Croizat was born in 1894 in Turin, Italy of French parentage; his parents separated when he was 6, and he spent the first half of his life in poverty. He emigrated to the United States in 1923, made a living selling his watercolours until the Crash of 1929, moved to Paris where he found the life as a penniless artist less than satisfying, and then moved back to New York. He was eventually employed as technical assistant to the Director of the Arnold Arboretum at Harvard. He is of particular interest to cactophiles because many of his early publications dealt with succulents and were published in the American Cactus and Succulent Journal. One publication, however, is a 141 page booklet "De Euphorbio antiquorum atque officinarum" (A study of succulent Euphorbiae long known in cultivation), dated 1934, which seems to have been privately published, a harbinger of what was to come. [For the record he proposed the cactus genus Navajoa in 1943.] He had the temerity to publish a paper critical of a leading Kew botanist and was in time sacked, which I suspect left him with an outsized chip on his shoulder. He then emigrated to Venezuela, had several jobs in botany in academia between 1947 and 1952, divorced his first wife and married a Hungarian refugee who ended up owning the most successful landscaping firm in Caracas. This was important because his major works, including "Panbiogeography" (3 large volumes), "Principia botanica" (2 volumes) and "Space, time form: the biological synthesis" were privately published. These books, totalling several thousand pages, are not for the faint-hearted; in fact, it is fair to say that Croizat's vitriolic attacks on his opponents have put many readers off. Attitudes to Croizat have not been helped by some of his disciples - many of whom happen to be New Zealanders - who have adopted his tactics. Croizat, who died in 1982, coined the slogan "earth and life evolve together".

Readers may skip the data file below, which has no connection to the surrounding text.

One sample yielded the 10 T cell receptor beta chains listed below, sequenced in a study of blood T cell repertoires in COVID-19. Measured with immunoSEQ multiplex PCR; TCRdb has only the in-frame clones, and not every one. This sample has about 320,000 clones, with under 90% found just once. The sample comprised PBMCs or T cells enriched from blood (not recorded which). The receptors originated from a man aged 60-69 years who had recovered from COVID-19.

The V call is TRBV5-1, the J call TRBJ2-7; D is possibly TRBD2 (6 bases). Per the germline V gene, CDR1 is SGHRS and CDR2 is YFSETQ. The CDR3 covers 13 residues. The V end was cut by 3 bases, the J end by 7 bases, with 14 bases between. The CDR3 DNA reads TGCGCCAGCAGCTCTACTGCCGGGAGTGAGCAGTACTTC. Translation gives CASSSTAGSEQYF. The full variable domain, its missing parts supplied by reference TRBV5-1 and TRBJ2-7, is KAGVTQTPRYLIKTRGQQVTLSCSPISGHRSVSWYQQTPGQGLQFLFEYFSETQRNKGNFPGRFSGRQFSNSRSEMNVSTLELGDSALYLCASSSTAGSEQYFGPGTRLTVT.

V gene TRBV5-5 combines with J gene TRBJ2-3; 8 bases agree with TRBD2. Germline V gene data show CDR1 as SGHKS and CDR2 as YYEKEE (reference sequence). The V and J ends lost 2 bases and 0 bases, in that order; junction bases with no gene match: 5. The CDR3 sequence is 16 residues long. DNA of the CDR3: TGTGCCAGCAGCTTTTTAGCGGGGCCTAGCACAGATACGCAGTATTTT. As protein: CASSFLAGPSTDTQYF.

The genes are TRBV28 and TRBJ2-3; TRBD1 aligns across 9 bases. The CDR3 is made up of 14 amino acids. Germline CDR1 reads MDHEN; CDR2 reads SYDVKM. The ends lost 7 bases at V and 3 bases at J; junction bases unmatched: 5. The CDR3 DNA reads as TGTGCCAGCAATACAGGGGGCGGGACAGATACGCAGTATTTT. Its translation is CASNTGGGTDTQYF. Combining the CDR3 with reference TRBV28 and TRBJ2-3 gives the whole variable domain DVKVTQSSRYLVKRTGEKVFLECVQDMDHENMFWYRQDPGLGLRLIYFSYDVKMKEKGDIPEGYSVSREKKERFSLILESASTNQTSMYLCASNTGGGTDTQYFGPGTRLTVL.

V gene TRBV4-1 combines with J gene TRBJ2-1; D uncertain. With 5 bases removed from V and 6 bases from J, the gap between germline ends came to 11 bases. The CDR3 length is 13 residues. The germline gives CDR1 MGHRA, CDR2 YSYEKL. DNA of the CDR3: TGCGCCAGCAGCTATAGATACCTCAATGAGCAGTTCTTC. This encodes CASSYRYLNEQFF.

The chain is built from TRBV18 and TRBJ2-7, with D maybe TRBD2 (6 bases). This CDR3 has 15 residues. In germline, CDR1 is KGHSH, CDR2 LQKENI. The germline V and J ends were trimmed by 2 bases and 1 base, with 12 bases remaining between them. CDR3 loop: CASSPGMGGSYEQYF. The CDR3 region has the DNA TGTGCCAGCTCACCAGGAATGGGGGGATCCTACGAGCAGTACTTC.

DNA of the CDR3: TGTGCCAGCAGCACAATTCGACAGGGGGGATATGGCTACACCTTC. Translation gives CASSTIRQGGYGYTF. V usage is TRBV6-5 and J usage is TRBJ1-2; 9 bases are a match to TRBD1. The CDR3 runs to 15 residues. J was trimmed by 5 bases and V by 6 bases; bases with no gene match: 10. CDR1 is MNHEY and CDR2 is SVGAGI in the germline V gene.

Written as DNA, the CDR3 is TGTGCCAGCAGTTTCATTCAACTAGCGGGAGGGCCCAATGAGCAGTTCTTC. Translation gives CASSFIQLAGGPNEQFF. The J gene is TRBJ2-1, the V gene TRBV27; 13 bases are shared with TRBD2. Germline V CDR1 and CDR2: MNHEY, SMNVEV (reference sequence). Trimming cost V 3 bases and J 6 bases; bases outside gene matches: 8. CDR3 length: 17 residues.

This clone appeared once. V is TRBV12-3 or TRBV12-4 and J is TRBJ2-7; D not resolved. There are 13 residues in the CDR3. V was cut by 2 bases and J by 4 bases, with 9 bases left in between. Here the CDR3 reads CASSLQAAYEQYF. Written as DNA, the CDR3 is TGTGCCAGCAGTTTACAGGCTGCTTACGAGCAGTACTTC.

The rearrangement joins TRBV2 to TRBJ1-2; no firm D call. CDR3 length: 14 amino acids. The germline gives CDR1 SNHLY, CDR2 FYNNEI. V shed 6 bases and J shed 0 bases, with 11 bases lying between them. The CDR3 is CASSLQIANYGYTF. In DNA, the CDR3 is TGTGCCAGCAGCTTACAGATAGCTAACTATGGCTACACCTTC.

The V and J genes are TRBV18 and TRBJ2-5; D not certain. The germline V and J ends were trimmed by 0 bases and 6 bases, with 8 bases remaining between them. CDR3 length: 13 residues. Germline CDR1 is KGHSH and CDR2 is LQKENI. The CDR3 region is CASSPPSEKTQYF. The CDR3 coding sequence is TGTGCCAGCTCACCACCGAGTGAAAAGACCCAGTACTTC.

Croizat's great insight came when he plotted distributions of closely related organisms (eg members of a genus) on a map of the world. He soon found that similar patterns ("tracks") emerged for quite disparate groups, whether they were trees, lizards or insects. The conclusion he came to, and the one which is the least controversial of his claims, is that these patterns are not the result of chance dispersal but reflect a far more basic underlying cause. Widely distributed organisms were likely to be of ancient origin. He didn't rule out chance dispersal, but relegated it to a minor role to account for the rare exceptions. Most plants and animals in fact have limited powers of dispersal. In 1974 Croizat published a joint paper with two biologists with the American Museum of Natural History, Gareth Nelson and Don Rosen, called "Centers of origin and related concepts". It was a critique of dispersalist scenarios and introduced the world to what is usually called "vicariance biogeography." This claims that after a species arises it spreads quite rapidly into the available space, bounded only by ecological requirements. Any disjunct distribution arises from "vicariance", splitting the original range by climatic, geographical or geological processes. At the smallest scale this may be the result of a river changing its course, by mountain building, or by drowning of coastal hills to form isolated islands (eg in the Marlborough Sounds). On the largest scale rifting of the range is caused by continental drift. The paper appeared at a good time - plate tectonics was accepted by nearly all earth scientists and biologists by the early 70s, but nonetheless it proved very controversial. One implication of the theory is that - other things being equal - the most widely distributed member of a group of organisms with limited powers of dispersal will be the oldest member of that group.